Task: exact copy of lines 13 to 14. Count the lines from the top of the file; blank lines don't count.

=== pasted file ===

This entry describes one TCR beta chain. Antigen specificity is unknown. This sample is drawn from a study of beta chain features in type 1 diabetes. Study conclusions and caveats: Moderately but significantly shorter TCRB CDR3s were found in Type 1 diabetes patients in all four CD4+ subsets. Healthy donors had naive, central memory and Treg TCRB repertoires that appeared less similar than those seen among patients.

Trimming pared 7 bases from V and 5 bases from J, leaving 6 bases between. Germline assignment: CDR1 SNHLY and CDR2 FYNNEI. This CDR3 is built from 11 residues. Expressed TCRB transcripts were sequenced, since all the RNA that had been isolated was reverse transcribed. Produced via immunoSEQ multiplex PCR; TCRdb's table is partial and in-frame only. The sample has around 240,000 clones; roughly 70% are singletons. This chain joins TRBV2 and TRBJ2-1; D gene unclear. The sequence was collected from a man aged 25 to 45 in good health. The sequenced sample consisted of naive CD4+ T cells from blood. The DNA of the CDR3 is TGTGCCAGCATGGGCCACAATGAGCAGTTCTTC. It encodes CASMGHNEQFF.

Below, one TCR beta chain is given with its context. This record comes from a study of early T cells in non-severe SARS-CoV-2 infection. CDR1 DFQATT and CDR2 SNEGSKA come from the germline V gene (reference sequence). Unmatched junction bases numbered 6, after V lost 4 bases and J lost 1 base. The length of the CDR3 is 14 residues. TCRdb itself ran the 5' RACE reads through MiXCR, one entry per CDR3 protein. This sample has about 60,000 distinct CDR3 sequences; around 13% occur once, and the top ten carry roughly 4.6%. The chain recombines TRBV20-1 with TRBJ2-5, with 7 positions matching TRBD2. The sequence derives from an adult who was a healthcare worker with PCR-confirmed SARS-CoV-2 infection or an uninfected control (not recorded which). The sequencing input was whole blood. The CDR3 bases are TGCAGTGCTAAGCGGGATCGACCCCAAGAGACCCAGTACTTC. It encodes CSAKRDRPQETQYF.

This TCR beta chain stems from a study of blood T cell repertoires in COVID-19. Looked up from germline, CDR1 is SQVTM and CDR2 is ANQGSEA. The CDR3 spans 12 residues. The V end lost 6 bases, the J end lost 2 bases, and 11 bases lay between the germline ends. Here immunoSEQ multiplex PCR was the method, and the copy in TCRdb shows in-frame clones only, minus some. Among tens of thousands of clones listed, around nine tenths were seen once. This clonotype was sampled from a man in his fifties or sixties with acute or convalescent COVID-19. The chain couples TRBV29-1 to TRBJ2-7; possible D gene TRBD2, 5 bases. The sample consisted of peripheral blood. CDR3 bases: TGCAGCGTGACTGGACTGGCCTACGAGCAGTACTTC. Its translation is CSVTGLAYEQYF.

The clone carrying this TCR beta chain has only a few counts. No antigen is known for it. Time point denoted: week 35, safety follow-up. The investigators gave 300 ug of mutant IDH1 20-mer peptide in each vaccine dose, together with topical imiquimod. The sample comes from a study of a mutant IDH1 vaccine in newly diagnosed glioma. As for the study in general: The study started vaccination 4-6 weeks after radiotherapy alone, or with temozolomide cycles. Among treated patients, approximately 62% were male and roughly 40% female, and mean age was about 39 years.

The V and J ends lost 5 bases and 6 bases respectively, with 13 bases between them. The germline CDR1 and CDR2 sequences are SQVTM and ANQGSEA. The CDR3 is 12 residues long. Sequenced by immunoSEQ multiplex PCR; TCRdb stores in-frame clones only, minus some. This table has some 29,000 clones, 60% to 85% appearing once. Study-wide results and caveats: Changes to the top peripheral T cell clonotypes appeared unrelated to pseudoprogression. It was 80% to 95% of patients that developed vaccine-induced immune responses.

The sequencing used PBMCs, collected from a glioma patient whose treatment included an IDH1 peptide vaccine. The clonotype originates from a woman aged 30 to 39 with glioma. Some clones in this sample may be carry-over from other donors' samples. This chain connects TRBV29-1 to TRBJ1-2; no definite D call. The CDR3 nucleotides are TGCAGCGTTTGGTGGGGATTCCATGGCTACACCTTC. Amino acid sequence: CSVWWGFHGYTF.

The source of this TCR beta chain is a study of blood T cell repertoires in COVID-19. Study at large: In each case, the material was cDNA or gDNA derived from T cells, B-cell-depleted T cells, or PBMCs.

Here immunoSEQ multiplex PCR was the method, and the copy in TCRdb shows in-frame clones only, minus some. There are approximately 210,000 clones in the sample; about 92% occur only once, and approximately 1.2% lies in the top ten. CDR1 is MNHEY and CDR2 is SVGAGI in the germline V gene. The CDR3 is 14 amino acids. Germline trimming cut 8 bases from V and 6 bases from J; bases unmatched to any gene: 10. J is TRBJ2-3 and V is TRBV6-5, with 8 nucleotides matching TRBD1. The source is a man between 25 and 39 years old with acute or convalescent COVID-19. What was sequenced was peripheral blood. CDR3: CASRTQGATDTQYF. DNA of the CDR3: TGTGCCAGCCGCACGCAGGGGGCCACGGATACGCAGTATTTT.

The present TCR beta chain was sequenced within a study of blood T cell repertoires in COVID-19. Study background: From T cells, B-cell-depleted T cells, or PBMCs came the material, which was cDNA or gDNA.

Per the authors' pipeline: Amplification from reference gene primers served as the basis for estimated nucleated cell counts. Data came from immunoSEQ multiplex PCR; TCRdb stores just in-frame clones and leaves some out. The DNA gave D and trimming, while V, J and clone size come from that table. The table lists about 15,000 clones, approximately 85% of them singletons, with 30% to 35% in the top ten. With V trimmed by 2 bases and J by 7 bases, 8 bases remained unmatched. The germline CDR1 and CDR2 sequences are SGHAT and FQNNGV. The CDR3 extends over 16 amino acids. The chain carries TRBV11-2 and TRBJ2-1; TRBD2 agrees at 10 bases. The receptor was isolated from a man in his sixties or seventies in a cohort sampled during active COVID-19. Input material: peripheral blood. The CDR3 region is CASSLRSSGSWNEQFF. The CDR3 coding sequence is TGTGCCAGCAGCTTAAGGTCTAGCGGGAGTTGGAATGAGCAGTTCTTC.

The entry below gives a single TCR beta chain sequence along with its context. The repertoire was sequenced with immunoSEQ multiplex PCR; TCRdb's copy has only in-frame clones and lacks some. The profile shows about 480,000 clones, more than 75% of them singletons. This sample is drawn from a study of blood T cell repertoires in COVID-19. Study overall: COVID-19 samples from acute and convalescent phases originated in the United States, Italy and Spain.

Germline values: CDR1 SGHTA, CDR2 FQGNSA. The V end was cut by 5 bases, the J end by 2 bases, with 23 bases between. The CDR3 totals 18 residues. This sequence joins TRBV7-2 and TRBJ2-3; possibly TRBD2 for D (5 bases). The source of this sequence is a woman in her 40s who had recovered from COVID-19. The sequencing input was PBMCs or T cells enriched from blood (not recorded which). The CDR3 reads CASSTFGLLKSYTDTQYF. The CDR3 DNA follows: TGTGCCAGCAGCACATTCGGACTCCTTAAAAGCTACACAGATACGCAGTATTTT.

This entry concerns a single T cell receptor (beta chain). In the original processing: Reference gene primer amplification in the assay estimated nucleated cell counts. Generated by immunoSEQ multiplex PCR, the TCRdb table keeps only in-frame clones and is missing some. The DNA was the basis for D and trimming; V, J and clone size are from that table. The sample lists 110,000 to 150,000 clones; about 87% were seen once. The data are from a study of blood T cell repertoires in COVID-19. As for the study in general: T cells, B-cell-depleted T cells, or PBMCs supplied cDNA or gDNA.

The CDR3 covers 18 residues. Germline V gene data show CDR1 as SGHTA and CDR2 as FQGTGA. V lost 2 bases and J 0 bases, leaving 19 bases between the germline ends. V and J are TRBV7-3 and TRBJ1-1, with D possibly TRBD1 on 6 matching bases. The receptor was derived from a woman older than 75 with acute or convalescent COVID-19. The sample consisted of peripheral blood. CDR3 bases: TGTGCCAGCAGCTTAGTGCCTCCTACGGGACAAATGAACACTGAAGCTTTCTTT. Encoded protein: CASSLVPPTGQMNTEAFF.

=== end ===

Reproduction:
Germline values: CDR1 SGHTA, CDR2 FQGNSA. The V end was cut by 5 bases, the J end by 2 bases, with 23 bases between. The CDR3 totals 18 residues. This sequence joins TRBV7-2 and TRBJ2-3; possibly TRBD2 for D (5 bases). The source of this sequence is a woman in her 40s who had recovered from COVID-19. The sequencing input was PBMCs or T cells enriched from blood (not recorded which). The CDR3 reads CASSTFGLLKSYTDTQYF. The CDR3 DNA follows: TGTGCCAGCAGCACATTCGGACTCCTTAAAAGCTACACAGATACGCAGTATTTT.

This entry concerns a single T cell receptor (beta chain). In the original processing: Reference gene primer amplification in the assay estimated nucleated cell counts. Generated by immunoSEQ multiplex PCR, the TCRdb table keeps only in-frame clones and is missing some. The DNA was the basis for D and trimming; V, J and clone size are from that table. The sample lists 110,000 to 150,000 clones; about 87% were seen once. The data are from a study of blood T cell repertoires in COVID-19. As for the study in general: T cells, B-cell-depleted T cells, or PBMCs supplied cDNA or gDNA.